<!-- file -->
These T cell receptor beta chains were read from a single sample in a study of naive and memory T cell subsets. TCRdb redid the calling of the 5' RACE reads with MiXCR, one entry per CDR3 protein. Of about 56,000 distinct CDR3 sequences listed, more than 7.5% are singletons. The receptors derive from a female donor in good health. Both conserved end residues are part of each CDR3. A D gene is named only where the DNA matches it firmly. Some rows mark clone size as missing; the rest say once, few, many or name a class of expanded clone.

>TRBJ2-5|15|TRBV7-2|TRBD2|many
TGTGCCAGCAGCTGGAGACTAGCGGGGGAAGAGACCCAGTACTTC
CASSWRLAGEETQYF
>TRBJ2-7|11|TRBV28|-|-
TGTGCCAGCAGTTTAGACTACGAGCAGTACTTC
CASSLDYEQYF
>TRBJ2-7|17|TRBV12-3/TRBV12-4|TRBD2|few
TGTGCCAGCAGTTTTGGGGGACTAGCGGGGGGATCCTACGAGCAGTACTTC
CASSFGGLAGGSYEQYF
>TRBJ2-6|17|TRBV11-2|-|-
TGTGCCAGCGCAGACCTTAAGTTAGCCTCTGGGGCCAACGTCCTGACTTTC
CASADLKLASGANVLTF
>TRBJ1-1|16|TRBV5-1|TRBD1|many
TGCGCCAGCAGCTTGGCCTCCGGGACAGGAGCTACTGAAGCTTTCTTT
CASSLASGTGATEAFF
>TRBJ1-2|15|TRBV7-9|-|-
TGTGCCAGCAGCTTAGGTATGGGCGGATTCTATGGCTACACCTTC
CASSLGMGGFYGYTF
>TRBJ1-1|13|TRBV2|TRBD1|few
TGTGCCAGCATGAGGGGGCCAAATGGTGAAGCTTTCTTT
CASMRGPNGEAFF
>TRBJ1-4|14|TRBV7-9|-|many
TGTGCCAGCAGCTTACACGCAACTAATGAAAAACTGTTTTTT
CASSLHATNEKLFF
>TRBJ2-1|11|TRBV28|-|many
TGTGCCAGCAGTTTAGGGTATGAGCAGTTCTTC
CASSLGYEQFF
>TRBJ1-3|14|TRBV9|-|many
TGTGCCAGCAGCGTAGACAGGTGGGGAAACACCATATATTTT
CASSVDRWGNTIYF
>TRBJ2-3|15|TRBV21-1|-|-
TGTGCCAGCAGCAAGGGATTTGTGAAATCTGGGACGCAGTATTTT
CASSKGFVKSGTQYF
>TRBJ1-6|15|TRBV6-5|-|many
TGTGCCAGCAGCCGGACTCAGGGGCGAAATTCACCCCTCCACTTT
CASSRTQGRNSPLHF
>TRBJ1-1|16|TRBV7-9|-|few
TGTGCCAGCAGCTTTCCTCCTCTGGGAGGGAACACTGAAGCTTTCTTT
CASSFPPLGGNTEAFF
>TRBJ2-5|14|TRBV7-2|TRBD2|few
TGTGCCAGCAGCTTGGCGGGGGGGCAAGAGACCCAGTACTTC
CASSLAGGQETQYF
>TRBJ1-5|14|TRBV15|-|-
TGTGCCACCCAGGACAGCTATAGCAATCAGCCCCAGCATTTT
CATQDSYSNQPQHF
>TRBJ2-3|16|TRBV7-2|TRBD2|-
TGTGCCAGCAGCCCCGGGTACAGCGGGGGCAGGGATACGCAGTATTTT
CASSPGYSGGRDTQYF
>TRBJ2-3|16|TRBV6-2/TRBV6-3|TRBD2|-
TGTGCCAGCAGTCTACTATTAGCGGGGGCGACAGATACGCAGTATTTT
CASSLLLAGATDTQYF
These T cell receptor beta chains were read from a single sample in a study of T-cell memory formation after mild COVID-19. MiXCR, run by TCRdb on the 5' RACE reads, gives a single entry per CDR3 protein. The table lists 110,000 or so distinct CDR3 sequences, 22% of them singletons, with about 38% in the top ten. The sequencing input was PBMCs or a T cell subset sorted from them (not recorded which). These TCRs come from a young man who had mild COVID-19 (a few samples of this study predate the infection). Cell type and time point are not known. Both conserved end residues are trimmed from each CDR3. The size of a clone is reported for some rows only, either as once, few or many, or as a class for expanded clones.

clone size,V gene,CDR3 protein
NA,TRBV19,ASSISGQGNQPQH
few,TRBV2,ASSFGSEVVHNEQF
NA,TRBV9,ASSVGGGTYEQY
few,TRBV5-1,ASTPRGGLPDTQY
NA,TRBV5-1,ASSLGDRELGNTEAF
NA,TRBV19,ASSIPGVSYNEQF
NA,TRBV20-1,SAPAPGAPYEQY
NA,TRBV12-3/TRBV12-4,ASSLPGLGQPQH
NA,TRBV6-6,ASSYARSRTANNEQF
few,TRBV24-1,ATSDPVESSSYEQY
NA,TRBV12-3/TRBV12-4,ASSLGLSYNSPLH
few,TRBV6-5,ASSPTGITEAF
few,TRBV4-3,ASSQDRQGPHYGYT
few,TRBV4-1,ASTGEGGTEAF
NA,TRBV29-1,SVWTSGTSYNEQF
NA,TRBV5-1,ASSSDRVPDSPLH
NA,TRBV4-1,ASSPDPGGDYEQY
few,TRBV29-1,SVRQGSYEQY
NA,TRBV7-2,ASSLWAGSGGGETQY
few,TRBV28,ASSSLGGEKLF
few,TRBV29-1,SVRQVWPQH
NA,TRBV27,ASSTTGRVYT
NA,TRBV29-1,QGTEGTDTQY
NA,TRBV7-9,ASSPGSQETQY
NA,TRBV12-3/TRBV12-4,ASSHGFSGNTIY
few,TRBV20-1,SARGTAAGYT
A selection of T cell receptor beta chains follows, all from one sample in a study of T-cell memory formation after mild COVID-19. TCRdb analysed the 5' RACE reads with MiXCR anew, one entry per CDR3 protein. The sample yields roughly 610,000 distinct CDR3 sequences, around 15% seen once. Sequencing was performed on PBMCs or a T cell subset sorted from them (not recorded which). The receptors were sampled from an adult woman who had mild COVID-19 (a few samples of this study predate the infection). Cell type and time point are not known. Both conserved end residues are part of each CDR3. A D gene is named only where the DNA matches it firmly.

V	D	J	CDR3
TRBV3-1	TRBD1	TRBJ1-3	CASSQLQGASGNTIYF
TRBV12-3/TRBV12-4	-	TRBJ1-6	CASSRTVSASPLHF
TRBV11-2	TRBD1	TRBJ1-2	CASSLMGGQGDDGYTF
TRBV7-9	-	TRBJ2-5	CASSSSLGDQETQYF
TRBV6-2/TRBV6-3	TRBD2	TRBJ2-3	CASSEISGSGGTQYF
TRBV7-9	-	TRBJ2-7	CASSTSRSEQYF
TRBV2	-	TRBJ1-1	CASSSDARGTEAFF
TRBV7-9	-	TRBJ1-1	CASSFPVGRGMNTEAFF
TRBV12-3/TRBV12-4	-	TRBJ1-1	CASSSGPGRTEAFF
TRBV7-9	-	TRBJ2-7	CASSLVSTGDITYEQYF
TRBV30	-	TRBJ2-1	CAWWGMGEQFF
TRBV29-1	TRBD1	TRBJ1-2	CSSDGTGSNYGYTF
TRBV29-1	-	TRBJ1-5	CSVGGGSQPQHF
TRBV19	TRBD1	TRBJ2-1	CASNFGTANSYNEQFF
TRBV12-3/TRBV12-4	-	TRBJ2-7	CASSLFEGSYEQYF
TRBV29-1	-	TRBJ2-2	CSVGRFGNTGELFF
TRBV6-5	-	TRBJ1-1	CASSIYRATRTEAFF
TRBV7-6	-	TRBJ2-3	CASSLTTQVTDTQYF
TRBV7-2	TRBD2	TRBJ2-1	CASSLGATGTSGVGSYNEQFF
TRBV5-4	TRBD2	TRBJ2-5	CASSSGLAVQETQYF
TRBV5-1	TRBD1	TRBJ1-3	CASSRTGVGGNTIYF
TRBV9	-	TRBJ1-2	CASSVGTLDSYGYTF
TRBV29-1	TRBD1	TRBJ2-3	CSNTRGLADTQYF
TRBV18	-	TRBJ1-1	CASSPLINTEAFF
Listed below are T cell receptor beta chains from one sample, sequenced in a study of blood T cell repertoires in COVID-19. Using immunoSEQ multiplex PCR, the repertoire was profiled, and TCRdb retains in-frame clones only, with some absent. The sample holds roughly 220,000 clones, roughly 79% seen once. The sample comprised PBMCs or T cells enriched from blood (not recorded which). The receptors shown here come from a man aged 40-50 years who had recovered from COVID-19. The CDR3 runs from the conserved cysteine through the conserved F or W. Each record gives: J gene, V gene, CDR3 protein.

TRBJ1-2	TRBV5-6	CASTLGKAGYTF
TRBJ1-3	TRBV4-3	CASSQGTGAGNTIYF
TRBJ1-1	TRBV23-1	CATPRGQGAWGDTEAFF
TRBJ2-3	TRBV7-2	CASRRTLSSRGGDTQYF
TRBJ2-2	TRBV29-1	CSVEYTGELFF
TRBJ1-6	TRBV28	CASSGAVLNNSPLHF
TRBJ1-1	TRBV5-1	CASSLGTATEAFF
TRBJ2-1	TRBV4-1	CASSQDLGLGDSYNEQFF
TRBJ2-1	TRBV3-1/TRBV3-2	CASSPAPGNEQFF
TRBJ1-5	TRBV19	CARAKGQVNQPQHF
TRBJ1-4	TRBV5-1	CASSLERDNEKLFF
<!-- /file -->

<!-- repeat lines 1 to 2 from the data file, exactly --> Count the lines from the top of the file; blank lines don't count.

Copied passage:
These T cell receptor beta chains were read from a single sample in a study of naive and memory T cell subsets. TCRdb redid the calling of the 5' RACE reads with MiXCR, one entry per CDR3 protein. Of about 56,000 distinct CDR3 sequences listed, more than 7.5% are singletons. The receptors derive from a female donor in good health. Both conserved end residues are part of each CDR3. A D gene is named only where the DNA matches it firmly. Some rows mark clone size as missing; the rest say once, few, many or name a class of expanded clone.

>TRBJ2-5|15|TRBV7-2|TRBD2|many